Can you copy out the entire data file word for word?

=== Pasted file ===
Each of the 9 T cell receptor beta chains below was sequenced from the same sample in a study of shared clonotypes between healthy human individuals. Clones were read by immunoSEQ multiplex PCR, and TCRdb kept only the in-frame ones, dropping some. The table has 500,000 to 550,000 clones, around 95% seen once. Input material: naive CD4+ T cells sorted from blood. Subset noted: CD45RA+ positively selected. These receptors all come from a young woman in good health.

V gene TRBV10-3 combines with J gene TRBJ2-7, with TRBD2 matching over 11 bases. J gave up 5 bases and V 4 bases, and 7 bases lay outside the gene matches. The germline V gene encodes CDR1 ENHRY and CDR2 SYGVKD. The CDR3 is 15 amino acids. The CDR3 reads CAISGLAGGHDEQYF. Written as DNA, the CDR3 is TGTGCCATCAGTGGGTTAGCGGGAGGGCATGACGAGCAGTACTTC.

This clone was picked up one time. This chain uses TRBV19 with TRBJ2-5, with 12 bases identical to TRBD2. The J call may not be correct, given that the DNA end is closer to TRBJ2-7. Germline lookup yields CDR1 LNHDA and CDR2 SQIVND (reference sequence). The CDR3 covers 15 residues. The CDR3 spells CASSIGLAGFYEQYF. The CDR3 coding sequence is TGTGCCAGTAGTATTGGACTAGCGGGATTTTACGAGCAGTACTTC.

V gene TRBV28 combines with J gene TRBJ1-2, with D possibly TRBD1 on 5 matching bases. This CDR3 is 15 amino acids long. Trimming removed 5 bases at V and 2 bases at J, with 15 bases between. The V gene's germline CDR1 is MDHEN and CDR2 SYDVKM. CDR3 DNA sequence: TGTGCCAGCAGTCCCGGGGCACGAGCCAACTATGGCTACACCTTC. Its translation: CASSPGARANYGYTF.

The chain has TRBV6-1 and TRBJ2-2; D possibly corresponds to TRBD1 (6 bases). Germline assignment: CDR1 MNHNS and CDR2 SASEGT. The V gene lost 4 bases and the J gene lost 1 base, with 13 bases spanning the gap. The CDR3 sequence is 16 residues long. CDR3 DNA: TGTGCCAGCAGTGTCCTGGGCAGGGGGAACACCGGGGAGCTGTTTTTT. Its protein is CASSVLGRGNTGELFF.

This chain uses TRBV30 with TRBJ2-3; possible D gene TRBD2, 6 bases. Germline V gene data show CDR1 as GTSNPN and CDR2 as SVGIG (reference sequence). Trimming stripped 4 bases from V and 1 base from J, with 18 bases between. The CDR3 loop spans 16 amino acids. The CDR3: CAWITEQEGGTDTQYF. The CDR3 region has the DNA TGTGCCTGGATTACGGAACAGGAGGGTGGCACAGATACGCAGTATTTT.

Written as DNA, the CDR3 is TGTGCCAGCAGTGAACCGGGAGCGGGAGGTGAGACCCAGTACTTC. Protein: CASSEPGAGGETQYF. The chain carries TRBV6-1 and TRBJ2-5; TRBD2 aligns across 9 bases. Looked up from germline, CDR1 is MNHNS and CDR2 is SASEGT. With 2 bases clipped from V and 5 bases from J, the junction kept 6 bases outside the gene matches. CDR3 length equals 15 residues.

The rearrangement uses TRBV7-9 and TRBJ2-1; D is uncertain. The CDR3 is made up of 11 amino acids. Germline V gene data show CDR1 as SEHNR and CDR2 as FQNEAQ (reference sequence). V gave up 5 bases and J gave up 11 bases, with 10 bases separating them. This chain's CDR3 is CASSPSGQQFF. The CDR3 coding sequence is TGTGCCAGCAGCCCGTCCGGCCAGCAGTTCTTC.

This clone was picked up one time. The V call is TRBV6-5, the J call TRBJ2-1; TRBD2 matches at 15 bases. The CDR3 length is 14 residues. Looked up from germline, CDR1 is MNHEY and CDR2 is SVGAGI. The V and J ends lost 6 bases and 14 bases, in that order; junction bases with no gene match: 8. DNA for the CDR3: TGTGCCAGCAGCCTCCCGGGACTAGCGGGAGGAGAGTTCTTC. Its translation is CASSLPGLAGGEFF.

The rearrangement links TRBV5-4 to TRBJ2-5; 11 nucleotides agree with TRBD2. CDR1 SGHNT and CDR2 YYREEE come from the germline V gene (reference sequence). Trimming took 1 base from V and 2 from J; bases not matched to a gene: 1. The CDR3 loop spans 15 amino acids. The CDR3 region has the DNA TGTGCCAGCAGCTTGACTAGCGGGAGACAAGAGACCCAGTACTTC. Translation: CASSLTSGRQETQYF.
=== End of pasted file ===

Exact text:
Each of the 9 T cell receptor beta chains below was sequenced from the same sample in a study of shared clonotypes between healthy human individuals. Clones were read by immunoSEQ multiplex PCR, and TCRdb kept only the in-frame ones, dropping some. The table has 500,000 to 550,000 clones, around 95% seen once. Input material: naive CD4+ T cells sorted from blood. Subset noted: CD45RA+ positively selected. These receptors all come from a young woman in good health.

V gene TRBV10-3 combines with J gene TRBJ2-7, with TRBD2 matching over 11 bases. J gave up 5 bases and V 4 bases, and 7 bases lay outside the gene matches. The germline V gene encodes CDR1 ENHRY and CDR2 SYGVKD. The CDR3 is 15 amino acids. The CDR3 reads CAISGLAGGHDEQYF. Written as DNA, the CDR3 is TGTGCCATCAGTGGGTTAGCGGGAGGGCATGACGAGCAGTACTTC.

This clone was picked up one time. This chain uses TRBV19 with TRBJ2-5, with 12 bases identical to TRBD2. The J call may not be correct, given that the DNA end is closer to TRBJ2-7. Germline lookup yields CDR1 LNHDA and CDR2 SQIVND (reference sequence). The CDR3 covers 15 residues. The CDR3 spells CASSIGLAGFYEQYF. The CDR3 coding sequence is TGTGCCAGTAGTATTGGACTAGCGGGATTTTACGAGCAGTACTTC.

V gene TRBV28 combines with J gene TRBJ1-2, with D possibly TRBD1 on 5 matching bases. This CDR3 is 15 amino acids long. Trimming removed 5 bases at V and 2 bases at J, with 15 bases between. The V gene's germline CDR1 is MDHEN and CDR2 SYDVKM. CDR3 DNA sequence: TGTGCCAGCAGTCCCGGGGCACGAGCCAACTATGGCTACACCTTC. Its translation: CASSPGARANYGYTF.

The chain has TRBV6-1 and TRBJ2-2; D possibly corresponds to TRBD1 (6 bases). Germline assignment: CDR1 MNHNS and CDR2 SASEGT. The V gene lost 4 bases and the J gene lost 1 base, with 13 bases spanning the gap. The CDR3 sequence is 16 residues long. CDR3 DNA: TGTGCCAGCAGTGTCCTGGGCAGGGGGAACACCGGGGAGCTGTTTTTT. Its protein is CASSVLGRGNTGELFF.

This chain uses TRBV30 with TRBJ2-3; possible D gene TRBD2, 6 bases. Germline V gene data show CDR1 as GTSNPN and CDR2 as SVGIG (reference sequence). Trimming stripped 4 bases from V and 1 base from J, with 18 bases between. The CDR3 loop spans 16 amino acids. The CDR3: CAWITEQEGGTDTQYF. The CDR3 region has the DNA TGTGCCTGGATTACGGAACAGGAGGGTGGCACAGATACGCAGTATTTT.

Written as DNA, the CDR3 is TGTGCCAGCAGTGAACCGGGAGCGGGAGGTGAGACCCAGTACTTC. Protein: CASSEPGAGGETQYF. The chain carries TRBV6-1 and TRBJ2-5; TRBD2 aligns across 9 bases. Looked up from germline, CDR1 is MNHNS and CDR2 is SASEGT. With 2 bases clipped from V and 5 bases from J, the junction kept 6 bases outside the gene matches. CDR3 length equals 15 residues.

The rearrangement uses TRBV7-9 and TRBJ2-1; D is uncertain. The CDR3 is made up of 11 amino acids. Germline V gene data show CDR1 as SEHNR and CDR2 as FQNEAQ (reference sequence). V gave up 5 bases and J gave up 11 bases, with 10 bases separating them. This chain's CDR3 is CASSPSGQQFF. The CDR3 coding sequence is TGTGCCAGCAGCCCGTCCGGCCAGCAGTTCTTC.

This clone was picked up one time. The V call is TRBV6-5, the J call TRBJ2-1; TRBD2 matches at 15 bases. The CDR3 length is 14 residues. Looked up from germline, CDR1 is MNHEY and CDR2 is SVGAGI. The V and J ends lost 6 bases and 14 bases, in that order; junction bases with no gene match: 8. DNA for the CDR3: TGTGCCAGCAGCCTCCCGGGACTAGCGGGAGGAGAGTTCTTC. Its translation is CASSLPGLAGGEFF.

The rearrangement links TRBV5-4 to TRBJ2-5; 11 nucleotides agree with TRBD2. CDR1 SGHNT and CDR2 YYREEE come from the germline V gene (reference sequence). Trimming took 1 base from V and 2 from J; bases not matched to a gene: 1. The CDR3 loop spans 15 amino acids. The CDR3 region has the DNA TGTGCCAGCAGCTTGACTAGCGGGAGACAAGAGACCCAGTACTTC. Translation: CASSLTSGRQETQYF.